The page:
This is my favorite story. I have many memories of watching my father, “Samo” Frontiero walk the greasypole, but this is one story that I will never forget.



26 03 2012

The Doctor is in and he’s leading “THE GOODER LIFE”!                       Imageclick-pic for a house-call!

You don’t need an appointment!  What’s that you say?  You’ve already got a Doctor?  Well I’ll guarantee that you don’t have a doctor quite like Dr. Jesse!

Dr. Jesse (Jesse Christensen) and his wildly creative acting troupe is at it again, poking fun at writing greats such as Shakespeare, and other big-screen Hollywood productions.

Jesse has been acting since childhood.  His inspiration for comic film production comes from classic situation comedies such as “Kids in the Hall”, “Strangers with Candy” and the in your face cartoon characters “Ren and Stimpy”.  When asked, Dr. Jesse says that he enjoyed these shows as they were cutting-edge when it comes to walking the line between side-splitting laughter and making the audience just a little uneasy.  Jesse says that he always wanted to create “The Gooder Life” because comedic acting is what he has wanted to do as far back as he can remember.  The passion shows through within the mirthful videos he’s been producing.

Dr. Jesse has been acting, directing, filming and producing with long-time friend and current cast member Ross Franklin since he was fifteen years old.  Their first film creation was called “Super-Human Gigalos”.

All of the actors and musicians involve themselves in these comedies out of their own love for laughter.  Riley Knispel, Bard Cavalho, Ross Franklin, Jeremy Lovasco, Joey Unis and local musician/actor Dennis Monagle are spot-on and will have you doubled over with their original comic genius. This troupe has a natural feel for each other and it shows in the buffoonery they are producing.    Their natural ability to get your giggle going is mind-blowing, and the Good Doctor is always ready to collect the grey-matter spilled onto the big screen.

(click pic for theme song^^^)

Currently Dr. Jesse has pilot episodes of “THE GOODERLIFE” circulating film festivals throughout the United States.  He is also underway with a new collaborative production with the viral-video sensation and 2012 Presidential Candidate Vermin Supreme.~~~click pic to meet Vermin~~~~~~~~~~~~~>>>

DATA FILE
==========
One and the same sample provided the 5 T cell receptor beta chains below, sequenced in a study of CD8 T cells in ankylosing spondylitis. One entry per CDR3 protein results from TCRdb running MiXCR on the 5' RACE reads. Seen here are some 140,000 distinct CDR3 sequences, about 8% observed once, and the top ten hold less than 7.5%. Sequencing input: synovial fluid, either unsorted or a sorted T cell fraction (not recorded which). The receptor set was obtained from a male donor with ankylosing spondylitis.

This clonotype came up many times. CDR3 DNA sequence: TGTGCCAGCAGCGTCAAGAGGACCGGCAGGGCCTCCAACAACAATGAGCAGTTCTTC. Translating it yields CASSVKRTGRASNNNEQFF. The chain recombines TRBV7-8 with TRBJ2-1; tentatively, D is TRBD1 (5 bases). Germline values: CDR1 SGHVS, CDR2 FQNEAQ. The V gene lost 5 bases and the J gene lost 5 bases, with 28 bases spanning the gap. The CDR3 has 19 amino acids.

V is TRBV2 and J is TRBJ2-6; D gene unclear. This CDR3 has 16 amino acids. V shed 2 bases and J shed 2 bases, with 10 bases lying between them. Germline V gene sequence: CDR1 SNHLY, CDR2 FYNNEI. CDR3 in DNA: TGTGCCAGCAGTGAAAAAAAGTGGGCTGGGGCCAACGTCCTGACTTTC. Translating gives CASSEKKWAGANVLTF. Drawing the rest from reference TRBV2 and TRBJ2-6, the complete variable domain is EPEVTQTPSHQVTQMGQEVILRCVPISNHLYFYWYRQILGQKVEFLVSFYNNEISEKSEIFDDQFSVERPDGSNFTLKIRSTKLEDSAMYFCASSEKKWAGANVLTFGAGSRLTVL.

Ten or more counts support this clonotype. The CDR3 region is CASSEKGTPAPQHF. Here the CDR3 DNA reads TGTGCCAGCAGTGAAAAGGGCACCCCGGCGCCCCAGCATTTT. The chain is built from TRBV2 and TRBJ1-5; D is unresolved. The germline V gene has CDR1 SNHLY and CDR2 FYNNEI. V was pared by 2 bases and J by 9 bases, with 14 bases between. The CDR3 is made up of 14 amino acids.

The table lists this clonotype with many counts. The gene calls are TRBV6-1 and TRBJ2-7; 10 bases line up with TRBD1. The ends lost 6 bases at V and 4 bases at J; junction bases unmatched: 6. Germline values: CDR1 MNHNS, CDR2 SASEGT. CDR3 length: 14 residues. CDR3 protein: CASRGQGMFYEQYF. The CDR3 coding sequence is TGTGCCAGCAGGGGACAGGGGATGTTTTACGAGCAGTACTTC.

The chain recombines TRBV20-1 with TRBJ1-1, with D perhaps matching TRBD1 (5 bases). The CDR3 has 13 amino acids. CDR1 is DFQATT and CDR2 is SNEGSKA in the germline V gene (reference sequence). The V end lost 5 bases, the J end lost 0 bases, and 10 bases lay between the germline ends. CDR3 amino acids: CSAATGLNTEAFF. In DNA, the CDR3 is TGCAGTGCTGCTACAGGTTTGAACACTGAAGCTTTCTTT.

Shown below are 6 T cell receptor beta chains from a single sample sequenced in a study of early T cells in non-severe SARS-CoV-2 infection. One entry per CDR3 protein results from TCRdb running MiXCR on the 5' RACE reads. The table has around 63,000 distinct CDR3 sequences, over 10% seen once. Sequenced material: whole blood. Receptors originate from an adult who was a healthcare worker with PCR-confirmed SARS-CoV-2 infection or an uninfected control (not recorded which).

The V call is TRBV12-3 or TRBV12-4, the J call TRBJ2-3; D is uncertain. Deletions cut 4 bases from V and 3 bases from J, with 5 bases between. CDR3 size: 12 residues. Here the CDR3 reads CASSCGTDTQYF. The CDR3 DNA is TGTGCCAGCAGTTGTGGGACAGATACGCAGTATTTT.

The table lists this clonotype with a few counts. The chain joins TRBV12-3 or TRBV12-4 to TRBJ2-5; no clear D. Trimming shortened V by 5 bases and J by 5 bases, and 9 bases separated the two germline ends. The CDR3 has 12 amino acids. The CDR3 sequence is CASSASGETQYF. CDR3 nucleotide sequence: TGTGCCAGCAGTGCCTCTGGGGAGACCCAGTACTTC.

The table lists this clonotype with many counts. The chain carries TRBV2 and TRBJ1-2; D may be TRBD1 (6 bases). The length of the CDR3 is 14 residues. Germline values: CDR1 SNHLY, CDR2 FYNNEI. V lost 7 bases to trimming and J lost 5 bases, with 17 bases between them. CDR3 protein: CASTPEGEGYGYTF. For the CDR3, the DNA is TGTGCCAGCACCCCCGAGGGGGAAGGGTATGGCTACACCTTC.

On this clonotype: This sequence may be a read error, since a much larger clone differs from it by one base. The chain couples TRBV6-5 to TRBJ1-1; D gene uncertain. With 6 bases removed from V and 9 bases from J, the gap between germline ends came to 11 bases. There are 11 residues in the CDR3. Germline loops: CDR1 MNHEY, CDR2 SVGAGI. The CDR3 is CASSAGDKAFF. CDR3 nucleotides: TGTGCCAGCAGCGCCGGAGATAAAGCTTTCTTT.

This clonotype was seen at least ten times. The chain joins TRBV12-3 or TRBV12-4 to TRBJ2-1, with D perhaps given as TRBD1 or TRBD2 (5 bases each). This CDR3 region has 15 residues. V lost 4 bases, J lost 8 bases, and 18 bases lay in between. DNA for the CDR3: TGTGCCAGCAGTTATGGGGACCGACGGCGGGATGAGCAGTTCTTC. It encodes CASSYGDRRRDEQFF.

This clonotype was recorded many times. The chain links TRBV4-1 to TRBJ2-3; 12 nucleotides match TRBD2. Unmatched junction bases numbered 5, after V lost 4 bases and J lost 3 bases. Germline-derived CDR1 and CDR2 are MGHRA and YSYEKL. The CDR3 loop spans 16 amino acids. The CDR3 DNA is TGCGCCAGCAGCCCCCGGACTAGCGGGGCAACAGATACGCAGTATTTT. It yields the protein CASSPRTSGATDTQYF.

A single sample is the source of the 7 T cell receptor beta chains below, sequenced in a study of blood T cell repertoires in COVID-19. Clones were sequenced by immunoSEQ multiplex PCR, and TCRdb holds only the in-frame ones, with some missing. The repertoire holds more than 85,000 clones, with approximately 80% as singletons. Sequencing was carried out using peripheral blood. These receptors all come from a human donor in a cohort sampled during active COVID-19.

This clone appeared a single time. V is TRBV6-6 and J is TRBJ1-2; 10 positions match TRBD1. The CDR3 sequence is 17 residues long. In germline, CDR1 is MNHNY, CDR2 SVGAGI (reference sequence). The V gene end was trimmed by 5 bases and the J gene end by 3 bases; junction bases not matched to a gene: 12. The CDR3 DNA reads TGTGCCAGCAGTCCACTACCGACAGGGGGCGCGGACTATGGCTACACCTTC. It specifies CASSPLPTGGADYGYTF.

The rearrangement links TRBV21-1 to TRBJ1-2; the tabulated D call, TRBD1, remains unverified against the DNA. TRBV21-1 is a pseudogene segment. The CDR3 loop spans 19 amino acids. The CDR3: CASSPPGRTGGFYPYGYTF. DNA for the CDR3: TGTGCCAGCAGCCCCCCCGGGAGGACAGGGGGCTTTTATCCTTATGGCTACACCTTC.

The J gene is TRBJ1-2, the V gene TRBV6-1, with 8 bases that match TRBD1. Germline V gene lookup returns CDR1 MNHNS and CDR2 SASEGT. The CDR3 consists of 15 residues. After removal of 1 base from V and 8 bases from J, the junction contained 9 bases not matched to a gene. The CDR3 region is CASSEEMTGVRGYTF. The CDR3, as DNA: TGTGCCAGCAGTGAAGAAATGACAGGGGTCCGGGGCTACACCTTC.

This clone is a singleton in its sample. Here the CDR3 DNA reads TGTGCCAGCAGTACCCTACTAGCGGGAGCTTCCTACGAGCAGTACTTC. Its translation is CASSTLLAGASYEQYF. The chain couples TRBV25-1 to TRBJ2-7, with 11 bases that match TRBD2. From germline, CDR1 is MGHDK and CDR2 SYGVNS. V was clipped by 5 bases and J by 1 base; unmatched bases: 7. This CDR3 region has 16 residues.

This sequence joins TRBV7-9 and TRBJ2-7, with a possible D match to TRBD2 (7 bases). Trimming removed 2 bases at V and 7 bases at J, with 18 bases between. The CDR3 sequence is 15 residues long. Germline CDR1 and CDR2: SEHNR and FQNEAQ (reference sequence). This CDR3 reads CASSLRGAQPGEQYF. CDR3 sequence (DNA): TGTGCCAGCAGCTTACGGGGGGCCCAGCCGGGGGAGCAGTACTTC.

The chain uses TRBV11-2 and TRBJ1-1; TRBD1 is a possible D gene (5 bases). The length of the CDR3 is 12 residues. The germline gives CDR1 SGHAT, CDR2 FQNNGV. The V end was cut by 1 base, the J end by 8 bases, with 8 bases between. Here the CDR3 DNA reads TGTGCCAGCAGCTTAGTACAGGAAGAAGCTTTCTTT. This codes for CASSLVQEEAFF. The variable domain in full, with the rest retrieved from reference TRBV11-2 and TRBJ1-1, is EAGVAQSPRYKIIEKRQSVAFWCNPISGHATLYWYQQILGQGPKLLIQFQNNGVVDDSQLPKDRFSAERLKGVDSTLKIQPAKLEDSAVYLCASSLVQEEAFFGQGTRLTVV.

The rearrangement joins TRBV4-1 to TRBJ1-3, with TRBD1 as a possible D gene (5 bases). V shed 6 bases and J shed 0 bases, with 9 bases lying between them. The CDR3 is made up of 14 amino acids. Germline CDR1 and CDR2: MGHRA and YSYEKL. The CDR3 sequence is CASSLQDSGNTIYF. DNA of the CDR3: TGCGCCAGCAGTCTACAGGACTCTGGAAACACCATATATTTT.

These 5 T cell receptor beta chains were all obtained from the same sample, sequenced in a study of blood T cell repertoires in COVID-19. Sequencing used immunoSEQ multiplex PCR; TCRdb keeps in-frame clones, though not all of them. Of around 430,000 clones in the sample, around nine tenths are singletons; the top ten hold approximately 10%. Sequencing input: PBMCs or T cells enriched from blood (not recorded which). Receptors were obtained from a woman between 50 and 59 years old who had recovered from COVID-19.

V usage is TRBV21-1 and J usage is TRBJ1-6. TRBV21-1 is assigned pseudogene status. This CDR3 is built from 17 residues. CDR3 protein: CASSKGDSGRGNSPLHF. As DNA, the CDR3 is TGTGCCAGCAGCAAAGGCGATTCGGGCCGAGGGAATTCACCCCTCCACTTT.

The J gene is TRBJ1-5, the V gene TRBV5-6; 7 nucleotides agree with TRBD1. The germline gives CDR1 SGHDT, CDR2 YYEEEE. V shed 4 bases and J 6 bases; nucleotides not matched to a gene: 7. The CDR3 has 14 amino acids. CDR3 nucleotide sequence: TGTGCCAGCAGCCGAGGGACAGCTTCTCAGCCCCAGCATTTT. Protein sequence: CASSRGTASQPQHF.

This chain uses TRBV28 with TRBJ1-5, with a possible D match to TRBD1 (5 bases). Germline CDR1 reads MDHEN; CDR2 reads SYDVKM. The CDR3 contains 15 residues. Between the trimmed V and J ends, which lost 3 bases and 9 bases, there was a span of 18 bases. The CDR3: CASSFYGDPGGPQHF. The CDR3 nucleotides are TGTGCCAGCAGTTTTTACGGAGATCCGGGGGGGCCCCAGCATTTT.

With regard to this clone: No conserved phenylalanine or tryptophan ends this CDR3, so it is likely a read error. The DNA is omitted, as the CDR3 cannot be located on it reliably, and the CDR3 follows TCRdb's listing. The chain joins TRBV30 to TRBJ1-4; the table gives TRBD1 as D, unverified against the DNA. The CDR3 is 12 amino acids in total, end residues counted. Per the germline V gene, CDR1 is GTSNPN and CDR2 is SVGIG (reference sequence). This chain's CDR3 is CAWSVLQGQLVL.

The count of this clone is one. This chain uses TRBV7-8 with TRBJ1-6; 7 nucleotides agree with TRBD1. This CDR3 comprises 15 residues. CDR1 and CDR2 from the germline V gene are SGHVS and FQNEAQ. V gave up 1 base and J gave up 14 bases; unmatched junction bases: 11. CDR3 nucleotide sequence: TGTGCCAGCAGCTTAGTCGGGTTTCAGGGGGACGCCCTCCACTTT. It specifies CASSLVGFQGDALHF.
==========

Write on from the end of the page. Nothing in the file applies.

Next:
So if you want the instant cure for a broken funny bone on the cheap, have Dr. Jesse make a house-call by pointing your internet browser at the following links:

Dr. Jesse on Facebook!

Click the pics below to take you to the show!



F/V Midnight Sun; Lisa T. Corp.

22 03 2012

The “Midnight Sun”  is one of several fishing vessels owned and operated as a family business since 1931.   The Testaverde family  has roots as deep as the oceans are vast when it comes to fishing.  Recently the family has also chronicled their efforts at sea in a book about the topic…

“Memoirs of a Gloucester Fisherman is one man’s story of a lifetime spent seafaring out of Gloucester – a personal record, an intimate summing-up, of unusual candor and strength. At the same time, Salve Testaverde’s account represents an important document in the history of commercial fishing over the past fifty years. In the span of his working life, which began in 1931 on his father’s boat, R. Salve Testaverde has seen the coastal fishery of New England change, and adapt to change, relentlessly. The story of his career traces the ups and downs of the Gloucester fleet as shifting market conditions and developing technology challenge its men to adapt and survive. But Memoirs of a Gloucester Fisherman is also a story of the love between a woman and a man, of a marriage that flourished through the hardships and uncertainties of the Depression, the War, and, of his wife and the home she made for her family brings us deep inside the man himself – his doubts, his joys, his ways with the people he loves. Just as indelibly, we see the Testaverdes against the sharply drawn backdrop of Gloucester’s fishing community. In scenes of extraordinary vitality, Salve Testaverde describes the daily life of the Fort neighborhood as it was in the ‘20s; the first of the famous fiestas in honor of St. Peter; the competition and especially the camaraderie among the men of the fleet, culminating in their triumphant cooperative effort to create the Fisherman’s Wharf. In Salve Testaverde’s song of himself, we hear the true voice of a community and a way of life. Memoirs of a Gloucester Fisherman is an unforgettable book. “-excerpt from “Memoirs of a Gloucester Fisherman”.

   You can order the book now at the following websites:

Ever wonder what it would be like to be aboard a modern fishing vessel out at sea?  The Midnight Sun sends real-time updates to their Facebook page.  Great photos from the fishing grounds.  Check out their site on Facebook.

Click on the photo below to get to the Midnight Sun Facebook page.